2008 09 Jul

Moving Mother Nightmares

Author: Shawn Categories: Story Shelter

I knew she wasn’t prepared. Now, to my horror, we sit in a dirty little hotel room and she’s left me laden with the stomach-whirling truth.

“You haven’t found a place to live, Mother?” I asked.

“Well, no. Not yet,” she replies, unconcerned. “I have a few places in mind but haven’t called anyone yet.”

My mind begins reeling. Why must she always do this? Personally, I prefer to have all my ducks in a pretty V shape when I’m moving.

“It’s Wednesday. I fly back Saturday. What if you haven’t found a place by then!” I retort, trying to impress some sort of reality check.

“I’m sure I’ll manage.” She smiles sarcastically.

“Yes, I’m sure you will,” I relent, meeting her resolute gaze with my defeated face. The hard part was over and I know it. I also know better than to worry about Mom’s unpredictable objectives. We’ve both moved over fifty times in our lives.

Her trifling of the larger matters, e.g., finding a new home, renting a truck, planning the trip, setting up utilities, and those sorts of details comes from her familiarity with the routine. For such, one could fill a passenger seat with her guidebooks.

I walk over to the sink and prepare to brush my teeth. The sink smells and the water is not draining.

“Mother, the sink is backing up,” I sigh.

“So, go to the office and get some Drano or something,” she replies.

As I stroll to the front desk, I contemplate the scourges of moving and how it could be so much worse. The big details are obvious. The little ones are the nefarious buggers that get you. Mother excels at moving. To my fortune, she taught by example and thank Goddess I paid attention.

I’ve helped more people move than I can remember. I have observed that loading the truck is when flaring tempers can burn down the realms of sanity. I have moved everything by myself more than once. It can be done and my name isn’t Billy Biceps. I’m not even related to him.

My mother works like a brain surgeon when it’s time to load the truck. On this particular trip, she used every accessible slot and gap in the truck, the car, and the car carrier. The night before we left, we were jamming mops, brooms, the vacuum, and other cleaning supplies up behind the bulging back door of the Ryder truck. It was a very small space that mom left just for those things.

The trick is to have a mental picture of all your stuff and the size of that truck. Mom and I sit in it, imagine all our things in it, and let them put themselves in order like a Jenga puzzle in our minds. Mother has been known to halt the whole loading process until she can find the perfect doohickey to fit right there. I’ve not met anyone who can rival her in this area.

The big details, well, some of us plan them and some of us don’t. I say, why leave too much to chance. So many other things can go wrong.

But mother likes living in the moment.

I shake my head as I open the door to the dingy hotel room with plunger in hand.
“No Drano,” I mutter, and we both proceed to the foul sink. I cover the bad drain with the rubber, mom backs away, and I deliver one swift plunge. A geyser of reeking rotting food bursts from the pipes blanketing everything within three feet.

I am frozen.

My face starts convulsing.

“Oh, Gross! YUCK!” I stand there holding the plunger and look up.

Mother is doubled over, hands over her nose, tears flowing down her bright red face looking as if she might pass out.

I am covered in the most repulsive stinking stuff I have ever encountered and she’s laughing. I glare at her.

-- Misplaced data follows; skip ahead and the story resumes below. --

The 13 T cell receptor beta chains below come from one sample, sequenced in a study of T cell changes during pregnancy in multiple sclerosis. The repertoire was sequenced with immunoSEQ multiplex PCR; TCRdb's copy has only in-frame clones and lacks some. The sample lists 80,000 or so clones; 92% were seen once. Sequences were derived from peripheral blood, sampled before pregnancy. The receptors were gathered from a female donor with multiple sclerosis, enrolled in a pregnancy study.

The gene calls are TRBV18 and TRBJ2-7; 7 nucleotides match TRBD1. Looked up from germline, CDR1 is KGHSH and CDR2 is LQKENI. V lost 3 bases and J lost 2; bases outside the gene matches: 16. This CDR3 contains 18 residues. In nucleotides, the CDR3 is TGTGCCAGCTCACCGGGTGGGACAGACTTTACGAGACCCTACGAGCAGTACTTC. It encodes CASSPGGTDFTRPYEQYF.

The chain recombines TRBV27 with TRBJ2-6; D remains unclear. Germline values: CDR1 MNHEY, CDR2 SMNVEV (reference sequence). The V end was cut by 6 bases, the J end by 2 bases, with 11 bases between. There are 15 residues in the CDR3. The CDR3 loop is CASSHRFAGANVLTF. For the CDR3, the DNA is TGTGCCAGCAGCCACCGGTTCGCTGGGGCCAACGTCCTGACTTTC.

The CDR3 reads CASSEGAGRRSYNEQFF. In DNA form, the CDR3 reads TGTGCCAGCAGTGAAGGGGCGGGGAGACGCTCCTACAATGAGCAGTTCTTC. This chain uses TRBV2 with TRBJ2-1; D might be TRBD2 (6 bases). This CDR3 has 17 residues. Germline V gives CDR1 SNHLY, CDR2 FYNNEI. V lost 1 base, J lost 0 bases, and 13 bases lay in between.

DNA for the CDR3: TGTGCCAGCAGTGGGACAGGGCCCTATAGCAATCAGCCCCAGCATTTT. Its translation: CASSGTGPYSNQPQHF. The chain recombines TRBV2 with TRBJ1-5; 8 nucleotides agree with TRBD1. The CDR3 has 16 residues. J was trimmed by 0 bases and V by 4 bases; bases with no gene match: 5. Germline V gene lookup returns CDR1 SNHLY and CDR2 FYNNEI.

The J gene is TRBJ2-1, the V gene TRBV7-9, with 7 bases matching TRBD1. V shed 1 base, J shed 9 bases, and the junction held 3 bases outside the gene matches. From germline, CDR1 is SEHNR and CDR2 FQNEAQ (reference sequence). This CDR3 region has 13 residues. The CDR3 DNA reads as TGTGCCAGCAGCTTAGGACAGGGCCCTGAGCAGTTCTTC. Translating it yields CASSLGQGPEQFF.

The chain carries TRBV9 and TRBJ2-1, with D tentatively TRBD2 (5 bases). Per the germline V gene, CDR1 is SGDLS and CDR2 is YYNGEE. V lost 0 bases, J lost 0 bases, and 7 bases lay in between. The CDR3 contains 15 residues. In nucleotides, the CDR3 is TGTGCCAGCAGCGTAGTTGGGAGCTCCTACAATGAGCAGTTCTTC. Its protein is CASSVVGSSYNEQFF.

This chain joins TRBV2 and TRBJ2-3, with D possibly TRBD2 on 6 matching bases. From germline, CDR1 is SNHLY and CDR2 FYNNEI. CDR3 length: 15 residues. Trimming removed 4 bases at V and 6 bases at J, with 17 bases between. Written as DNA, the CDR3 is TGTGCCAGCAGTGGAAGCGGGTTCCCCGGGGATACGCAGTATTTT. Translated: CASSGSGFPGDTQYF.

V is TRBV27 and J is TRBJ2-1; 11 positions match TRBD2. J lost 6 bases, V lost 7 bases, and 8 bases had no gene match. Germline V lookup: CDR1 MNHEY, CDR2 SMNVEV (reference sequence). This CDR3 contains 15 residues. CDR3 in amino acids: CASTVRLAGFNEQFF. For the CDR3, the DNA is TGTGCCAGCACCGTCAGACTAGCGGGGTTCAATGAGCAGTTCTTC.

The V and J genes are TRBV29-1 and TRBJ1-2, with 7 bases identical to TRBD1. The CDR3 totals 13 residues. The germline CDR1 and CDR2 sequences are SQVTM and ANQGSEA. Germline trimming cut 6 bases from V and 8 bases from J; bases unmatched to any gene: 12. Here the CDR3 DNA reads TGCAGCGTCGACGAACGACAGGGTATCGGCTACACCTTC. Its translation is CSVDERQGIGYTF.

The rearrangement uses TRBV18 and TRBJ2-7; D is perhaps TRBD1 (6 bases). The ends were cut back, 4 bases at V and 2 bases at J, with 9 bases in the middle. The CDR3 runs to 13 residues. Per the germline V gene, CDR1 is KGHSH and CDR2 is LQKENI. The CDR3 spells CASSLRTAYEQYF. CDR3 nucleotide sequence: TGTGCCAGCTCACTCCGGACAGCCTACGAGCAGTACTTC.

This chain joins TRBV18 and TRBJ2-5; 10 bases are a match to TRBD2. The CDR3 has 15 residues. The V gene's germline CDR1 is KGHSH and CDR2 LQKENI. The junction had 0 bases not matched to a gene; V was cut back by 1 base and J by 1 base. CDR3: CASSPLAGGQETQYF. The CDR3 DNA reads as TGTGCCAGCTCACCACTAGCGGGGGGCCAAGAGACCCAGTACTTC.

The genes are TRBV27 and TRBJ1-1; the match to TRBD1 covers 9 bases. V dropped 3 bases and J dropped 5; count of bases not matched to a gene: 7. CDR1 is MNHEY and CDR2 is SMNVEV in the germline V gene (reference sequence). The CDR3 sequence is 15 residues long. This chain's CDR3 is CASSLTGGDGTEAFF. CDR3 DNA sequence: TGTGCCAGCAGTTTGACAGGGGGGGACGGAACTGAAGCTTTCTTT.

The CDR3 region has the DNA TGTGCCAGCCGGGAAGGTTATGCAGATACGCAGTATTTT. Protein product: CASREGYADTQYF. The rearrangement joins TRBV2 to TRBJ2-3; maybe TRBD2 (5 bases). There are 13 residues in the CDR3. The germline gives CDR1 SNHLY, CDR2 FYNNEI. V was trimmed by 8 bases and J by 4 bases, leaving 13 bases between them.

Never–never a dull moment with my mother.

2008 09 Jul

Endless Frustration

Author: Shawn Categories: Poetry Park

Poisonous spires entangled
Blackness of thorns
Agonizing sting pricks
Screams painfully mute

Clawing and grasping
Spiked stabs burn
Rotting every finger
Bones torn ripped
Sliced and hanging
Hands convulsed

Stronger survival
Compelling anguish creeping
Deep like sleeping
Turning day dreams
Cloyed nightmares sicken
Insidious blanketing souls

New hands crafting
Dismay chiseled anew
Thin shards snapping
Once again breaking

©Shawn Shearer

2008 09 Jul

Chapter Two – The Hidden Hospital

Author: Shawn Categories: Violet's Vengence

The crisp morning air smacked Violet’s cheeks and nose with frosty lips. Creeping out of the house, she picked up the bucket of leftovers she left on hidden underneath the porch. Indigo spirals splashed across the sky as the moon faded to give the sun its share of the day dotting the ancient Blue Ridge Mountains.

Humming softly, Violet carried her muscled five-foot-four self through the yard and up the hill toward the towering spindly pines on the rise of the mountain.

Reaching the makeshift pantry she built out of scrap wood at the edge of the trees, she gathered some scavenged roughage into a second bucket she kept underneath two shelves inside the pantry next to an old backpack. The lower shelf held fresh raw vegetables, greens, nuts, and bread.

The top shelf was filled with rubbing alcohol, hydrogen peroxide, Bag Balm, different sizes of gauze, medical tape, towels, rags, and jars, scissors, tweezers, eye droppers, flea powder, Popsicle sticks, and a jar of pure aloe.

She built a hospital of wire and wood complete with straw beds and cardboard boxes under the grove of trees. It covered a space of about thirty feet with a few trees inside. A small creek trickled over worn mossy stones at the far end of the pen. Thick brush and rhododendrons weaved around and through the towering trees shielding it from the outside. A ring of triple layered barbed wire circled the outer edges of the area.

It was a perfect little hospital. One that Violet was proud of. It had taken her about three months to gather the supplies, research mending procedures and build. The hardest part had been figuring out how to arrange cohabitation for normally wild and free animals and keep them safe from the coyotes and mountain lions that roamed the hills.

There had been some fights along the way, but each incident helped Violet improve the area. Violet’s square jaw softened into a grin when she opened the crooked wooden gate.

“Good mornin, my fuzzy friends. Did y’all have a good sleep?”

Two troughs, low to the ground, sat on either side of the gate. Setting the bucket of vegetables to her right, Violet carefully stepped through the mass of small bodies and poured the leftovers into the large left trough. She was always amazed at how well they tolerated each other during feedings.

Dumping the greens onto the ground for girl and boy rabbit, she looked each of them over. It was hard for her to believe that until two years ago, she ate their cousins. She was fourteen when she had saved her first rabbit.

That’s when everything had changed. That’s when she started taking weekly walks looking for hurt animals. That’s when she was compelled to live a different kind of life. A life that didn’t feed on pain and death.